We can tell when deciduous trees’ photosynthesis cycles change, whether we’re aware of the phenomenon or not—we witness this every autumn, as the leaves change colour and fall off. But in evergreen trees, the colour change is much subtler and therefore harder to track. An international team of researchers found that sensor data from satellites can be helpful in tracking photosynthesis cycles in entire forests of evergreens. This information is important in studies of climate change, since the frequency of photosynthesis cycles could point to the amount of carbon dioxide in the air absorbed by the trees.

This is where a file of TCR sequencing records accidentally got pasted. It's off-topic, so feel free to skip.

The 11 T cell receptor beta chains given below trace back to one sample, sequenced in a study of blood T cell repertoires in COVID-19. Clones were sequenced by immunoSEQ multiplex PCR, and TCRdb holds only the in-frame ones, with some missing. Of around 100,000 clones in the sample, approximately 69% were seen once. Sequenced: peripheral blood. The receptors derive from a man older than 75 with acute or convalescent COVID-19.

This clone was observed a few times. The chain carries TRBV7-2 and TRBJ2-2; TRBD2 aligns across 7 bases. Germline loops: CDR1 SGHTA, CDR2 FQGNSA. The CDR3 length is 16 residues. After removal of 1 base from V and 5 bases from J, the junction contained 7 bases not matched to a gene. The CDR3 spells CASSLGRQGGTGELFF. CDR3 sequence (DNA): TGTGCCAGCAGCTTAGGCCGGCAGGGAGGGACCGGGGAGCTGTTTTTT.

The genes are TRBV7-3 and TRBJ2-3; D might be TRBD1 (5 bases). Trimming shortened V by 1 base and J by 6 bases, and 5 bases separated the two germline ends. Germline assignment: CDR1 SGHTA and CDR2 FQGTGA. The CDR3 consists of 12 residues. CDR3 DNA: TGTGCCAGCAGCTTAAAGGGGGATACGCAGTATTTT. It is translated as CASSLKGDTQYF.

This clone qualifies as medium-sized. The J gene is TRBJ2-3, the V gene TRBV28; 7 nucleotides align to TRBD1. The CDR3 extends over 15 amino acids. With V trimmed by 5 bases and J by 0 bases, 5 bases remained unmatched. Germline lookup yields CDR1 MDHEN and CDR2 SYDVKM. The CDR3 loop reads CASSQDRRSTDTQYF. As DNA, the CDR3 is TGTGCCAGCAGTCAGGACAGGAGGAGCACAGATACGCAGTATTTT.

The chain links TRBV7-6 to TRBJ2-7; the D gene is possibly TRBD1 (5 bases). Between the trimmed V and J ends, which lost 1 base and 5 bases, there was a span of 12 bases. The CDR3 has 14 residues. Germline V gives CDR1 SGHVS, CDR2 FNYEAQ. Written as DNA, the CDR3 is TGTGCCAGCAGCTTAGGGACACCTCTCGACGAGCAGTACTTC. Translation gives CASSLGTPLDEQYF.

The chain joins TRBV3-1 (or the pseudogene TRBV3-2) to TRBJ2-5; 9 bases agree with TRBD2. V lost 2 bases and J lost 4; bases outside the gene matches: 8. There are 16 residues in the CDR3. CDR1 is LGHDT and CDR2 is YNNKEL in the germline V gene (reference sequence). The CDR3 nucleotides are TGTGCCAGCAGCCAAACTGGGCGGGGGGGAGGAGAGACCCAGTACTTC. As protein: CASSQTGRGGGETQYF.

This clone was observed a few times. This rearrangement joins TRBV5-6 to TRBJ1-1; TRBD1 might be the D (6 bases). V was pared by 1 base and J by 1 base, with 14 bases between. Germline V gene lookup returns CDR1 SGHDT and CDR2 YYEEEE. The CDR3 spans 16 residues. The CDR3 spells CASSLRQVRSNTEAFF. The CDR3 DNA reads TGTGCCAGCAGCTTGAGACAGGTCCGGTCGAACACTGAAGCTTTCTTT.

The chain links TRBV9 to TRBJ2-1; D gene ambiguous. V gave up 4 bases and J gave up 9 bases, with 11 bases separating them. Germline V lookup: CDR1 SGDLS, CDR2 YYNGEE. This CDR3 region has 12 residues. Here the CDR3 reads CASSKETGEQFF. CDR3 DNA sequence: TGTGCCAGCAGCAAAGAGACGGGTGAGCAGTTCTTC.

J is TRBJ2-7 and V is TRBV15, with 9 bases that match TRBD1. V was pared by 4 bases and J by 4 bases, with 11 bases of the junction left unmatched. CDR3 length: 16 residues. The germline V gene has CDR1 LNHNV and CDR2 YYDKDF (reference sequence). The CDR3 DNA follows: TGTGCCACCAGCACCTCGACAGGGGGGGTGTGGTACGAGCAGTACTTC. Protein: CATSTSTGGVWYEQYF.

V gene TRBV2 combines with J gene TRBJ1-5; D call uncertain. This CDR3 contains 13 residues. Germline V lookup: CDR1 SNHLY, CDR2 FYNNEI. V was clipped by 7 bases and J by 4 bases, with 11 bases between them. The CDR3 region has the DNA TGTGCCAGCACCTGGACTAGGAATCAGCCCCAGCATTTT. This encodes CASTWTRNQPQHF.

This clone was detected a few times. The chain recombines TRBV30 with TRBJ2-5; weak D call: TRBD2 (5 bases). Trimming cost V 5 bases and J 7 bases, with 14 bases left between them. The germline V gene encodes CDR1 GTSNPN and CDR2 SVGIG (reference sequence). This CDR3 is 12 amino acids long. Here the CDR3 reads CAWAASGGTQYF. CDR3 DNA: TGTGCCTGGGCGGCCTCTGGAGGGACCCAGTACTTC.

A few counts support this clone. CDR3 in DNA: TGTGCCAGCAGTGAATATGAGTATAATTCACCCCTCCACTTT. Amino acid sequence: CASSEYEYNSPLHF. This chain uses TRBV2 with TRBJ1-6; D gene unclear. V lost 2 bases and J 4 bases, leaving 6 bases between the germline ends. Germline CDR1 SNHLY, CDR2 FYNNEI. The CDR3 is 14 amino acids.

John A. Gamon, K. Fred Huemmrich, Christopher Y. S. Wong, Ingo Ensminger,, Steven Garrity, David Y. Hollinger, Asko Noormets, and Josep Peñuelas
Corresponding Canadian author:
John A. Gamon, Department of Biological Sciences, University of Alberta, Edmonton, AB, Canada T6G 2E9
Original paper published in PNAS on October 31, 2016.